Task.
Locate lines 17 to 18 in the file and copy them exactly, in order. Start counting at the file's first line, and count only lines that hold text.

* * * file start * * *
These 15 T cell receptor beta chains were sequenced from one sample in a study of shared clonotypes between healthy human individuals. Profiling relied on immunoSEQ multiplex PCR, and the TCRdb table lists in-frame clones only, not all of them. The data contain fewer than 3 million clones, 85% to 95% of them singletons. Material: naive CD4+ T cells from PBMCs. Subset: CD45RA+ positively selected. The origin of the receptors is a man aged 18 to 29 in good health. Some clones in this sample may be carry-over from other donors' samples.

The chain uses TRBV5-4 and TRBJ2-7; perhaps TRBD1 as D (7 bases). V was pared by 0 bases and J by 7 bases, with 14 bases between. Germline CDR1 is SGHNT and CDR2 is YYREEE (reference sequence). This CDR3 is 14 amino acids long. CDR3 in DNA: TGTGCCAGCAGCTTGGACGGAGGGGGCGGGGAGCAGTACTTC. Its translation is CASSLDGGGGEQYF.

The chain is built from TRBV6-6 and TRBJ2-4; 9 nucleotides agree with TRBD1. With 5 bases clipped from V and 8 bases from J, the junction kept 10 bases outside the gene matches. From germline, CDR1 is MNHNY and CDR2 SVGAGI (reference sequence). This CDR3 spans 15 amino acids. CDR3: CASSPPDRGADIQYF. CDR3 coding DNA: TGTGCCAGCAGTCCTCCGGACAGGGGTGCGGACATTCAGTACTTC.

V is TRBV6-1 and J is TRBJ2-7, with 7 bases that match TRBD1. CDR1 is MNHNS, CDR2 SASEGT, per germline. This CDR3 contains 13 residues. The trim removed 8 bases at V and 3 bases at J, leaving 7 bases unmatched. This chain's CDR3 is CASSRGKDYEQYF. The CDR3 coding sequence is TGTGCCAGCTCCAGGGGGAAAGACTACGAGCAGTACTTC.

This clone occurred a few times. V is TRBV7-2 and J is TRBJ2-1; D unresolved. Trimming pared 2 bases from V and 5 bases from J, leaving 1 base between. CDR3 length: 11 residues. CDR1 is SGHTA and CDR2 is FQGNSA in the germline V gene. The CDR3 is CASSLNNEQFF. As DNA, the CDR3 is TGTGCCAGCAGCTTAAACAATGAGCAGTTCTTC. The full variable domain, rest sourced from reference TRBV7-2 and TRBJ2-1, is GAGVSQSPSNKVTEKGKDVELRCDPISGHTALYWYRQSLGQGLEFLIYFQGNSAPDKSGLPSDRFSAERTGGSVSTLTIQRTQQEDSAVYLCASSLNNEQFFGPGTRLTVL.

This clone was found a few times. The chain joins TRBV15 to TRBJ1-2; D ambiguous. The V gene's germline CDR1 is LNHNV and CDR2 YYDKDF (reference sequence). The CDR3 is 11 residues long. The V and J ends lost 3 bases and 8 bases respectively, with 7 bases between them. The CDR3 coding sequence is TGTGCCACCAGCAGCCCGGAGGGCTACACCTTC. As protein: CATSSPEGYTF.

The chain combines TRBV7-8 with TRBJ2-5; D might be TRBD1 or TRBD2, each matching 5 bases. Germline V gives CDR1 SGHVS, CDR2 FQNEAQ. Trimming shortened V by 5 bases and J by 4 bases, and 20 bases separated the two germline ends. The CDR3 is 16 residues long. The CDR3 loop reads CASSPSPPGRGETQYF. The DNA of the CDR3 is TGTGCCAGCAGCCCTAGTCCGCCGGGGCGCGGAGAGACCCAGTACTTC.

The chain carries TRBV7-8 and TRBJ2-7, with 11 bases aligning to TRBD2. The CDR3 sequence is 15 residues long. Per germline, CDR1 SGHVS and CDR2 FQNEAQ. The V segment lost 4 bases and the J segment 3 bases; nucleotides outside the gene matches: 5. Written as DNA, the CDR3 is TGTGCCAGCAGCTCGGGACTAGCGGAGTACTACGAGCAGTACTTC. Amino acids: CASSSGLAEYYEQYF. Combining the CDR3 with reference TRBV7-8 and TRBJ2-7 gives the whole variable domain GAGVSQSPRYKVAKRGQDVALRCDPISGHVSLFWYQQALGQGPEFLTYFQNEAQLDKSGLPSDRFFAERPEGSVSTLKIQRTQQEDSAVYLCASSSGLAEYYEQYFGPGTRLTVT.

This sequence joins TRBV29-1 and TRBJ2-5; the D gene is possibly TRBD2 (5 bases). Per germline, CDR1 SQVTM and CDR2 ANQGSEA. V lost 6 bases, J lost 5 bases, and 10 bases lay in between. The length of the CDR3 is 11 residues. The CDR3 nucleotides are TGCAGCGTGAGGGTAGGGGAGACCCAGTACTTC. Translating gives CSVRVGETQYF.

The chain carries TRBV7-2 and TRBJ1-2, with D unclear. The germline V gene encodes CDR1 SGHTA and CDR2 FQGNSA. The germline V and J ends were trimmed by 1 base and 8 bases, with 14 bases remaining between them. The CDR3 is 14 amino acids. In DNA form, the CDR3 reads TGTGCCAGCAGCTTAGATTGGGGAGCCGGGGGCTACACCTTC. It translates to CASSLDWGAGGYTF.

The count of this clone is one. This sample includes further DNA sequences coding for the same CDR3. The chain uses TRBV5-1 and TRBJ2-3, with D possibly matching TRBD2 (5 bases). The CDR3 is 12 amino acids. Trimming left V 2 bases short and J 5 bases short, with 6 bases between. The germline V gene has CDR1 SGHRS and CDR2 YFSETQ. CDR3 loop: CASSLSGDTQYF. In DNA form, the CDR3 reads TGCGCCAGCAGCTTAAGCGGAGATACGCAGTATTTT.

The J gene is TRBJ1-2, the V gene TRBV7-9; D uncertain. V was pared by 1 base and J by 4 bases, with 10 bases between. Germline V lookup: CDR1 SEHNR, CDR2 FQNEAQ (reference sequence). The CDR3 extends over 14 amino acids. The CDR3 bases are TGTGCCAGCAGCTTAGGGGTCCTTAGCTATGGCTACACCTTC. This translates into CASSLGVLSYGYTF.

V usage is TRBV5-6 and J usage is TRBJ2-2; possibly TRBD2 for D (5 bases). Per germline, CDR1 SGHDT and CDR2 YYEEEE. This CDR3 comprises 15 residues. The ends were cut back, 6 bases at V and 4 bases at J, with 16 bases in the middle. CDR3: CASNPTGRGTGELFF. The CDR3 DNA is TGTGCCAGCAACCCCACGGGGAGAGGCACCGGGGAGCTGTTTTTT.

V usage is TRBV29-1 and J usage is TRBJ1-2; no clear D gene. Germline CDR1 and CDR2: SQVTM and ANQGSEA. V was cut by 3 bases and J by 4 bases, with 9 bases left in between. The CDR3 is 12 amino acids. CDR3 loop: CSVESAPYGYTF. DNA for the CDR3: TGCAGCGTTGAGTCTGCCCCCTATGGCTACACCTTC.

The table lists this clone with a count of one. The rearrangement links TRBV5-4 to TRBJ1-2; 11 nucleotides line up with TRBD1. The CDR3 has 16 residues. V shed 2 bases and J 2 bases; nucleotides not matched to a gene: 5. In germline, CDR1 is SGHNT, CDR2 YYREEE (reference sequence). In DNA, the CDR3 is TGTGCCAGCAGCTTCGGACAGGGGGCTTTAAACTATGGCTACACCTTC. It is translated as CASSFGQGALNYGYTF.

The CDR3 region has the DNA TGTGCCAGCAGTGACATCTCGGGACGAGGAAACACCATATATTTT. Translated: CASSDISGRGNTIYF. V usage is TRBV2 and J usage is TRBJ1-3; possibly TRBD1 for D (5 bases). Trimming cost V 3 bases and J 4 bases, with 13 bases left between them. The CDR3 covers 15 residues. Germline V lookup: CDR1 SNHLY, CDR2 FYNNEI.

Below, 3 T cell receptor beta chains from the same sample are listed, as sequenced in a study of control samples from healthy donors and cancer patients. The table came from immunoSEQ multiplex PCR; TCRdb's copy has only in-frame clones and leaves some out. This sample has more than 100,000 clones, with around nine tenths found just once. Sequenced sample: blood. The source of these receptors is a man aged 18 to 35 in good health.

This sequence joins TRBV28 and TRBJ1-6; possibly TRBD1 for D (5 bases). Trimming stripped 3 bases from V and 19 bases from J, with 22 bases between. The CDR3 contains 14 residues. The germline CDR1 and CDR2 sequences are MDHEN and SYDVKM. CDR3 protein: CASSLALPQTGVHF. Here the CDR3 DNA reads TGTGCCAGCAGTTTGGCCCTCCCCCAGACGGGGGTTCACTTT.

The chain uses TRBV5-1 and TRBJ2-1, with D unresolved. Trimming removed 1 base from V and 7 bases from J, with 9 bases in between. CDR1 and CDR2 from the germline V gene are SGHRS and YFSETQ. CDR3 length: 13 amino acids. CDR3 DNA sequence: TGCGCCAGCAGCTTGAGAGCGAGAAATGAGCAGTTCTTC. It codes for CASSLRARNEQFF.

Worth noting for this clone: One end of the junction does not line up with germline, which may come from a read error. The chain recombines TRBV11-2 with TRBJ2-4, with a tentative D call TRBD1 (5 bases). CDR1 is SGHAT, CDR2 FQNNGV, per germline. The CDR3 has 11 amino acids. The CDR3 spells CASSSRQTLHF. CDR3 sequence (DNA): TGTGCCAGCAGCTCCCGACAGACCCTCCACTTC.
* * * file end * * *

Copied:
Below, 3 T cell receptor beta chains from the same sample are listed, as sequenced in a study of control samples from healthy donors and cancer patients. The table came from immunoSEQ multiplex PCR; TCRdb's copy has only in-frame clones and leaves some out. This sample has more than 100,000 clones, with around nine tenths found just once. Sequenced sample: blood. The source of these receptors is a man aged 18 to 35 in good health.

This sequence joins TRBV28 and TRBJ1-6; possibly TRBD1 for D (5 bases). Trimming stripped 3 bases from V and 19 bases from J, with 22 bases between. The CDR3 contains 14 residues. The germline CDR1 and CDR2 sequences are MDHEN and SYDVKM. CDR3 protein: CASSLALPQTGVHF. Here the CDR3 DNA reads TGTGCCAGCAGTTTGGCCCTCCCCCAGACGGGGGTTCACTTT.